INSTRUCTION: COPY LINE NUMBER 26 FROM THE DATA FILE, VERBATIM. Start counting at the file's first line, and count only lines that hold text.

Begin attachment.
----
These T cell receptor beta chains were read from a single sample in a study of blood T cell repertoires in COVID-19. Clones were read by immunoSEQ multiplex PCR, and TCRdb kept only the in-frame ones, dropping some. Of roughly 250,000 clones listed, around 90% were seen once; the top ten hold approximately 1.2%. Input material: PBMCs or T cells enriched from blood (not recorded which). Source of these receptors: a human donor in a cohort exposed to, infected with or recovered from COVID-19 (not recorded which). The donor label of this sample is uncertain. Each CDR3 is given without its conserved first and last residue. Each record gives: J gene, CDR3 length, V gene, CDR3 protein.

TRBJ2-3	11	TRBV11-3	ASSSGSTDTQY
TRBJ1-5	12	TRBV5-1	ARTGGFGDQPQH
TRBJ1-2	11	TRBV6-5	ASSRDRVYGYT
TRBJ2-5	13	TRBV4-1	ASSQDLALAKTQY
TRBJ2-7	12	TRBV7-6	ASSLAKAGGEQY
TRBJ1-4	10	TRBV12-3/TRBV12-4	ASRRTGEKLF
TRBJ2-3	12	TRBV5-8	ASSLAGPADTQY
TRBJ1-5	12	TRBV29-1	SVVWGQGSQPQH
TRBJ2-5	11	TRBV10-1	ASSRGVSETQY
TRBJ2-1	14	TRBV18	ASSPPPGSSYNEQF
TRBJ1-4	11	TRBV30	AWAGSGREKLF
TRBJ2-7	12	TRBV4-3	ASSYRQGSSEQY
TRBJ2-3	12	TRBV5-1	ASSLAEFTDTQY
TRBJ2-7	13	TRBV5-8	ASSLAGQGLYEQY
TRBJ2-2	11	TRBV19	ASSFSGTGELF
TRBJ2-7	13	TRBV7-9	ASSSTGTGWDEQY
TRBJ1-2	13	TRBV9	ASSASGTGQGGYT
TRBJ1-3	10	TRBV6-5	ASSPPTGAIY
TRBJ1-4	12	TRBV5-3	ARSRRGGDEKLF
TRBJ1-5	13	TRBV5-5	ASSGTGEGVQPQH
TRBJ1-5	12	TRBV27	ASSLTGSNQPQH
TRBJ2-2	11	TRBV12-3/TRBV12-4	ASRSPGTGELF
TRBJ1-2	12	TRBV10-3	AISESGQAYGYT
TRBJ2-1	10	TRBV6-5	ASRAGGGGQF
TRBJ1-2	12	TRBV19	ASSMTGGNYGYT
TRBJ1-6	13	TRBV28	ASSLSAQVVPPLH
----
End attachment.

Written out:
TRBJ1-2	12	TRBV19	ASSMTGGNYGYT